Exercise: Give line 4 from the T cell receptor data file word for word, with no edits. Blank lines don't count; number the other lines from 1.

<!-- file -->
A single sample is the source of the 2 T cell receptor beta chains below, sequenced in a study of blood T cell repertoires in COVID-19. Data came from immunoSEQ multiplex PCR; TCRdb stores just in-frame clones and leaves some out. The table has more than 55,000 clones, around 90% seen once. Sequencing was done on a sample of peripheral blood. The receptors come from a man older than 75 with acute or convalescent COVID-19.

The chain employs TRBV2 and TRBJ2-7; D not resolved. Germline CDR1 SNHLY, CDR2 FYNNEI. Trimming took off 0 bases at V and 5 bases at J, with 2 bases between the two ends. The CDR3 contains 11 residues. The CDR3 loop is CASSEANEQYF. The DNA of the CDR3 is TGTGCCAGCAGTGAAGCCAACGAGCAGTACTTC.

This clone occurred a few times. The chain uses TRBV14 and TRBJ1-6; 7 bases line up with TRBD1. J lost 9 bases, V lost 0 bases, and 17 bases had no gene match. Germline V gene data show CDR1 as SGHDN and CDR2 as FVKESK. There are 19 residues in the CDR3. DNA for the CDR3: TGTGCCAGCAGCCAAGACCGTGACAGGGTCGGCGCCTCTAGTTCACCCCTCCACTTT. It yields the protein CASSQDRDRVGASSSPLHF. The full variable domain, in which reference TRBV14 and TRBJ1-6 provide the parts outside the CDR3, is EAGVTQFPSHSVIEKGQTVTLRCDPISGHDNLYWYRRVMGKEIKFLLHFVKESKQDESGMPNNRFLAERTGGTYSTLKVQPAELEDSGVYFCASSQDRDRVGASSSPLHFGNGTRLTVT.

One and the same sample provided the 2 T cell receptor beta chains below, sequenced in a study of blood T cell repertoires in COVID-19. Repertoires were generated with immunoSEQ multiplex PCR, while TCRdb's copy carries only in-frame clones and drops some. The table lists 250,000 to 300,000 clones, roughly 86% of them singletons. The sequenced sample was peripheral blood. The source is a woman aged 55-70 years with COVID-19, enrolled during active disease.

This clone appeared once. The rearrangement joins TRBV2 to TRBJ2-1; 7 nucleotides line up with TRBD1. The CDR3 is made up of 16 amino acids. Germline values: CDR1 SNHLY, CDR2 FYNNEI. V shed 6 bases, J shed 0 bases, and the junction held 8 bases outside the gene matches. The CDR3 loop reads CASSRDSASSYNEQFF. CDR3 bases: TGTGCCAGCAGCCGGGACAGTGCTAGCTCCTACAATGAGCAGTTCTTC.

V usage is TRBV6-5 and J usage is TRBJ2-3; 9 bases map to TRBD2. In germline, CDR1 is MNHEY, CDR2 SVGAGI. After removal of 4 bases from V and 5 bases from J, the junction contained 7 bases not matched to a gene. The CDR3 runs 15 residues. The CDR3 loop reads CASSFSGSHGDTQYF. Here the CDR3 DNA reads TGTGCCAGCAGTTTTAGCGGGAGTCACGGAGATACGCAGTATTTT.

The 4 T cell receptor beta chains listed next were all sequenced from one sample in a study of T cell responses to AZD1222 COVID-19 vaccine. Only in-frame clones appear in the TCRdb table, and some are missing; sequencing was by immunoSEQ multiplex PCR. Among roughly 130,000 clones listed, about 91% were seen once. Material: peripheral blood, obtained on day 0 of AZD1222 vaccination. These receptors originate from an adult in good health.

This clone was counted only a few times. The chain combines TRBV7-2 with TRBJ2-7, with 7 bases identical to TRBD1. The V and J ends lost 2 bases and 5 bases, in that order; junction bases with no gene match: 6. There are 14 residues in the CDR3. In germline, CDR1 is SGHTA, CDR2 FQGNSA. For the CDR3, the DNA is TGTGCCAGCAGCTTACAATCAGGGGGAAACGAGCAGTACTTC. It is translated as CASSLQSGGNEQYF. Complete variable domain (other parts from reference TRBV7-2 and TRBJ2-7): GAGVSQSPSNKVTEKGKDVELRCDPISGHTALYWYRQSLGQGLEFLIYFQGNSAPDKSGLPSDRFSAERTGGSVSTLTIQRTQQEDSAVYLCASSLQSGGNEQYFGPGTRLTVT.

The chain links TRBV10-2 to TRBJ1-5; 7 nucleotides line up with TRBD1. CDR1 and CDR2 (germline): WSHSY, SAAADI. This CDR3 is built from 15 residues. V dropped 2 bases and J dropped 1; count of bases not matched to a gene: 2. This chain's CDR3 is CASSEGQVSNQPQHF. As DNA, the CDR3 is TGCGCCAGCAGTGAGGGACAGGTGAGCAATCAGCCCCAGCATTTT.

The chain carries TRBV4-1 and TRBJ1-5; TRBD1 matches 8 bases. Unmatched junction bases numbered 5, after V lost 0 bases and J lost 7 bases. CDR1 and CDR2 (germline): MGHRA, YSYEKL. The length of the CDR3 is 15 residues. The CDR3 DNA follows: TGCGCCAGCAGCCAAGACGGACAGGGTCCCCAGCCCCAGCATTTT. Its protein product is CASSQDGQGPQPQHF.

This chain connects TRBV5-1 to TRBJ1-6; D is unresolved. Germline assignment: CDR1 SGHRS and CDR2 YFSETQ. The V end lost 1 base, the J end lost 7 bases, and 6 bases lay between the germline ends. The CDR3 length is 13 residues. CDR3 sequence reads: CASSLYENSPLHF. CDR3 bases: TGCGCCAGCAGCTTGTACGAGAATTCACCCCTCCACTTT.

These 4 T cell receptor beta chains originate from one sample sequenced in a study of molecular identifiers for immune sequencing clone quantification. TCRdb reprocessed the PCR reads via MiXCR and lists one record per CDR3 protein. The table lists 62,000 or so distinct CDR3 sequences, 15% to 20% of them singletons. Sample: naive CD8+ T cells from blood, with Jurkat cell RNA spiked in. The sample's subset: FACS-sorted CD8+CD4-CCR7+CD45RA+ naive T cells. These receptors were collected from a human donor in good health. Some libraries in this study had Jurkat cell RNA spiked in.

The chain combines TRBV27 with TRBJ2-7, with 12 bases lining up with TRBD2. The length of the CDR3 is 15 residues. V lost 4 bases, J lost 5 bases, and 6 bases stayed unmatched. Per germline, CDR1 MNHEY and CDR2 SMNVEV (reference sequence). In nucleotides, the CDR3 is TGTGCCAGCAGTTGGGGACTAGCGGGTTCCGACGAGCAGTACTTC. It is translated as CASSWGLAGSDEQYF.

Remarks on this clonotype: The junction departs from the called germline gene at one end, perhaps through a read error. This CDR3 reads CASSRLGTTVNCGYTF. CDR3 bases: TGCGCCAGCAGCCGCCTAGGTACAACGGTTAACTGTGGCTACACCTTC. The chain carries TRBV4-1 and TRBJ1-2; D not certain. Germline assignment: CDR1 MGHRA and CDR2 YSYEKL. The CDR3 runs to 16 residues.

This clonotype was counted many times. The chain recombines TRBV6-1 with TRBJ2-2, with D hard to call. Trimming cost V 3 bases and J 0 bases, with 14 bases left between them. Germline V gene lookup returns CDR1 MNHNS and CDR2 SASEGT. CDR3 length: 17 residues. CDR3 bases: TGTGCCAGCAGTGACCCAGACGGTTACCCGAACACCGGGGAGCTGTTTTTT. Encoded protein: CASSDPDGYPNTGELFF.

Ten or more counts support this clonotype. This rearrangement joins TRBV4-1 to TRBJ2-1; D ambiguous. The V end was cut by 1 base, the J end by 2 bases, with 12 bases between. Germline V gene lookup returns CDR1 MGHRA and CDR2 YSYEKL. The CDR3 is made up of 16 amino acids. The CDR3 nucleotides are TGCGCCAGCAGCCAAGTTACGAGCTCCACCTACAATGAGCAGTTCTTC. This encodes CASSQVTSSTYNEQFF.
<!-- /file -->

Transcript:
One and the same sample provided the 2 T cell receptor beta chains below, sequenced in a study of blood T cell repertoires in COVID-19. Repertoires were generated with immunoSEQ multiplex PCR, while TCRdb's copy carries only in-frame clones and drops some. The table lists 250,000 to 300,000 clones, roughly 86% of them singletons. The sequenced sample was peripheral blood. The source is a woman aged 55-70 years with COVID-19, enrolled during active disease.